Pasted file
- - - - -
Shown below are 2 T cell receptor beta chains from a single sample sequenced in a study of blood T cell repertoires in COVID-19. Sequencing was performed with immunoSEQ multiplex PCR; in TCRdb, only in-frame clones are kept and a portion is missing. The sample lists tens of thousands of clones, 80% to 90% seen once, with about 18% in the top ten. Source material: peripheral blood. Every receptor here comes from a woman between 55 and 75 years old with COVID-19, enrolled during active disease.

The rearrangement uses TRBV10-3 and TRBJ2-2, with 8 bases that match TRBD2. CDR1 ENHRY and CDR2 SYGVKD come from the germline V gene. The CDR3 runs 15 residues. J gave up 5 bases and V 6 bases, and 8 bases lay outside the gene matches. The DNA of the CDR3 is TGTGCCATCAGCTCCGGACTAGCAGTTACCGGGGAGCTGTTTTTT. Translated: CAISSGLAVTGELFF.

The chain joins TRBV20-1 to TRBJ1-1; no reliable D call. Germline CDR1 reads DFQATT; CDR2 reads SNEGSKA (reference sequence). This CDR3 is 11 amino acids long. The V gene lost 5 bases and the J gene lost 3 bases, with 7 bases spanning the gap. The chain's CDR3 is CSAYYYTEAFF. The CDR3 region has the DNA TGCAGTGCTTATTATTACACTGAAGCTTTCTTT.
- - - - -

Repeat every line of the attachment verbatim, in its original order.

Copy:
Shown below are 2 T cell receptor beta chains from a single sample sequenced in a study of blood T cell repertoires in COVID-19. Sequencing was performed with immunoSEQ multiplex PCR; in TCRdb, only in-frame clones are kept and a portion is missing. The sample lists tens of thousands of clones, 80% to 90% seen once, with about 18% in the top ten. Source material: peripheral blood. Every receptor here comes from a woman between 55 and 75 years old with COVID-19, enrolled during active disease.

The rearrangement uses TRBV10-3 and TRBJ2-2, with 8 bases that match TRBD2. CDR1 ENHRY and CDR2 SYGVKD come from the germline V gene. The CDR3 runs 15 residues. J gave up 5 bases and V 6 bases, and 8 bases lay outside the gene matches. The DNA of the CDR3 is TGTGCCATCAGCTCCGGACTAGCAGTTACCGGGGAGCTGTTTTTT. Translated: CAISSGLAVTGELFF.

The chain joins TRBV20-1 to TRBJ1-1; no reliable D call. Germline CDR1 reads DFQATT; CDR2 reads SNEGSKA (reference sequence). This CDR3 is 11 amino acids long. The V gene lost 5 bases and the J gene lost 3 bases, with 7 bases spanning the gap. The chain's CDR3 is CSAYYYTEAFF. The CDR3 region has the DNA TGCAGTGCTTATTATTACACTGAAGCTTTCTTT.